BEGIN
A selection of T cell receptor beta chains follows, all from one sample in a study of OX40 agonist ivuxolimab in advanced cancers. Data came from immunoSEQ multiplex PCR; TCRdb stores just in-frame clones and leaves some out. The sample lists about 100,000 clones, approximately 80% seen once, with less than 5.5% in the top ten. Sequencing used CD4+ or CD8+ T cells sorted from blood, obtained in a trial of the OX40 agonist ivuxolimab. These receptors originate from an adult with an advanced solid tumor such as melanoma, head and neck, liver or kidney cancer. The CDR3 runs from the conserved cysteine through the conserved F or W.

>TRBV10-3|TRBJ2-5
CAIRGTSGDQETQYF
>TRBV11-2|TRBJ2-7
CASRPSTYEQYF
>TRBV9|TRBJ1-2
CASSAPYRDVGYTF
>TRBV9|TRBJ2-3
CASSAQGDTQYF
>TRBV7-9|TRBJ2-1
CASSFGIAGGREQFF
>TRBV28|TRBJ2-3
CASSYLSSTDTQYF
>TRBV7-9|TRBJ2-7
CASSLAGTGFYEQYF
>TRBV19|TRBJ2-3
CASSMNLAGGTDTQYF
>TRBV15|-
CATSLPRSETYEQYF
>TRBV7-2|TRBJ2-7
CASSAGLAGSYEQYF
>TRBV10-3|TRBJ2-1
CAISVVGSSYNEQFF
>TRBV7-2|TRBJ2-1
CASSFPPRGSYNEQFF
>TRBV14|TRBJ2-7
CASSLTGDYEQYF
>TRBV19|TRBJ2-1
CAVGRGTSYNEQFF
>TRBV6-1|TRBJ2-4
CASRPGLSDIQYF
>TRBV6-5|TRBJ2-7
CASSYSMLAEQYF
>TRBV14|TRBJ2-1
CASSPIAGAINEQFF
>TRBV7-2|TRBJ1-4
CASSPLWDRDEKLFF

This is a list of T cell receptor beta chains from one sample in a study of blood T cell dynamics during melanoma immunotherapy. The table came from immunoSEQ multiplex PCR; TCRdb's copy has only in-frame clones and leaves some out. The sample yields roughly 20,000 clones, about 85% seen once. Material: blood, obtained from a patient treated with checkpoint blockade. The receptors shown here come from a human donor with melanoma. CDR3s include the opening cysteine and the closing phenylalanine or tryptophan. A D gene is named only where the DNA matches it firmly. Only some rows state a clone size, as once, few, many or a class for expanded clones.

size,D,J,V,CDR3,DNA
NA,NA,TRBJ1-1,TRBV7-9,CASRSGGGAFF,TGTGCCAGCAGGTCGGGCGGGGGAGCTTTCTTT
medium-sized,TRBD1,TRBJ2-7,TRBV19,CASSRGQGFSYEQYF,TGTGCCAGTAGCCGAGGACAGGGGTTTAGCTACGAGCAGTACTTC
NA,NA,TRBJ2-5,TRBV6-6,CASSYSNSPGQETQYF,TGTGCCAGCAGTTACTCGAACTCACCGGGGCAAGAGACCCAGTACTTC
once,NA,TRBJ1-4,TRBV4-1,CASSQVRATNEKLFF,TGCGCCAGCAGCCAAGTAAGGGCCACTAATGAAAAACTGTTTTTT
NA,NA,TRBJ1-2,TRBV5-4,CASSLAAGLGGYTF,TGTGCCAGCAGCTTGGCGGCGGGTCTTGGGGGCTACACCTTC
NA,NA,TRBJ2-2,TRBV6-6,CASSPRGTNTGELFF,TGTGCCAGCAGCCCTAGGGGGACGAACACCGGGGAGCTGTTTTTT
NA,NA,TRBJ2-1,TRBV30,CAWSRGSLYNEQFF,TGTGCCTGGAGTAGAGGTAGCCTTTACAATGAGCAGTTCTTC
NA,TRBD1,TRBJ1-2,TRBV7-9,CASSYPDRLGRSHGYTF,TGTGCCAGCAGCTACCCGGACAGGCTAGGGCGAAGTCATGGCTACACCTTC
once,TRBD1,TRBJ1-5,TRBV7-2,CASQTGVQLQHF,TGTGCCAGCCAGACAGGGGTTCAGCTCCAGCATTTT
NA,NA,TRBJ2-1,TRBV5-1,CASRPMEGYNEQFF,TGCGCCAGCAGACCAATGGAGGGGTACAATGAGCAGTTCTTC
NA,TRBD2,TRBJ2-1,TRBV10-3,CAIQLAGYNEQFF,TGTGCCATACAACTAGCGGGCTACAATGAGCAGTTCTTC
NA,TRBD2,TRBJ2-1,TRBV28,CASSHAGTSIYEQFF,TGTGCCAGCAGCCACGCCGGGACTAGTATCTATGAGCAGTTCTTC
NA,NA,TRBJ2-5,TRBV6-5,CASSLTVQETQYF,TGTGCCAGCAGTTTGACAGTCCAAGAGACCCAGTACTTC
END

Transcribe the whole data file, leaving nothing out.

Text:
A selection of T cell receptor beta chains follows, all from one sample in a study of OX40 agonist ivuxolimab in advanced cancers. Data came from immunoSEQ multiplex PCR; TCRdb stores just in-frame clones and leaves some out. The sample lists about 100,000 clones, approximately 80% seen once, with less than 5.5% in the top ten. Sequencing used CD4+ or CD8+ T cells sorted from blood, obtained in a trial of the OX40 agonist ivuxolimab. These receptors originate from an adult with an advanced solid tumor such as melanoma, head and neck, liver or kidney cancer. The CDR3 runs from the conserved cysteine through the conserved F or W.

>TRBV10-3|TRBJ2-5
CAIRGTSGDQETQYF
>TRBV11-2|TRBJ2-7
CASRPSTYEQYF
>TRBV9|TRBJ1-2
CASSAPYRDVGYTF
>TRBV9|TRBJ2-3
CASSAQGDTQYF
>TRBV7-9|TRBJ2-1
CASSFGIAGGREQFF
>TRBV28|TRBJ2-3
CASSYLSSTDTQYF
>TRBV7-9|TRBJ2-7
CASSLAGTGFYEQYF
>TRBV19|TRBJ2-3
CASSMNLAGGTDTQYF
>TRBV15|-
CATSLPRSETYEQYF
>TRBV7-2|TRBJ2-7
CASSAGLAGSYEQYF
>TRBV10-3|TRBJ2-1
CAISVVGSSYNEQFF
>TRBV7-2|TRBJ2-1
CASSFPPRGSYNEQFF
>TRBV14|TRBJ2-7
CASSLTGDYEQYF
>TRBV19|TRBJ2-1
CAVGRGTSYNEQFF
>TRBV6-1|TRBJ2-4
CASRPGLSDIQYF
>TRBV6-5|TRBJ2-7
CASSYSMLAEQYF
>TRBV14|TRBJ2-1
CASSPIAGAINEQFF
>TRBV7-2|TRBJ1-4
CASSPLWDRDEKLFF

This is a list of T cell receptor beta chains from one sample in a study of blood T cell dynamics during melanoma immunotherapy. The table came from immunoSEQ multiplex PCR; TCRdb's copy has only in-frame clones and leaves some out. The sample yields roughly 20,000 clones, about 85% seen once. Material: blood, obtained from a patient treated with checkpoint blockade. The receptors shown here come from a human donor with melanoma. CDR3s include the opening cysteine and the closing phenylalanine or tryptophan. A D gene is named only where the DNA matches it firmly. Only some rows state a clone size, as once, few, many or a class for expanded clones.

size,D,J,V,CDR3,DNA
NA,NA,TRBJ1-1,TRBV7-9,CASRSGGGAFF,TGTGCCAGCAGGTCGGGCGGGGGAGCTTTCTTT
medium-sized,TRBD1,TRBJ2-7,TRBV19,CASSRGQGFSYEQYF,TGTGCCAGTAGCCGAGGACAGGGGTTTAGCTACGAGCAGTACTTC
NA,NA,TRBJ2-5,TRBV6-6,CASSYSNSPGQETQYF,TGTGCCAGCAGTTACTCGAACTCACCGGGGCAAGAGACCCAGTACTTC
once,NA,TRBJ1-4,TRBV4-1,CASSQVRATNEKLFF,TGCGCCAGCAGCCAAGTAAGGGCCACTAATGAAAAACTGTTTTTT
NA,NA,TRBJ1-2,TRBV5-4,CASSLAAGLGGYTF,TGTGCCAGCAGCTTGGCGGCGGGTCTTGGGGGCTACACCTTC
NA,NA,TRBJ2-2,TRBV6-6,CASSPRGTNTGELFF,TGTGCCAGCAGCCCTAGGGGGACGAACACCGGGGAGCTGTTTTTT
NA,NA,TRBJ2-1,TRBV30,CAWSRGSLYNEQFF,TGTGCCTGGAGTAGAGGTAGCCTTTACAATGAGCAGTTCTTC
NA,TRBD1,TRBJ1-2,TRBV7-9,CASSYPDRLGRSHGYTF,TGTGCCAGCAGCTACCCGGACAGGCTAGGGCGAAGTCATGGCTACACCTTC
once,TRBD1,TRBJ1-5,TRBV7-2,CASQTGVQLQHF,TGTGCCAGCCAGACAGGGGTTCAGCTCCAGCATTTT
NA,NA,TRBJ2-1,TRBV5-1,CASRPMEGYNEQFF,TGCGCCAGCAGACCAATGGAGGGGTACAATGAGCAGTTCTTC
NA,TRBD2,TRBJ2-1,TRBV10-3,CAIQLAGYNEQFF,TGTGCCATACAACTAGCGGGCTACAATGAGCAGTTCTTC
NA,TRBD2,TRBJ2-1,TRBV28,CASSHAGTSIYEQFF,TGTGCCAGCAGCCACGCCGGGACTAGTATCTATGAGCAGTTCTTC
NA,NA,TRBJ2-5,TRBV6-5,CASSLTVQETQYF,TGTGCCAGCAGTTTGACAGTCCAAGAGACCCAGTACTTC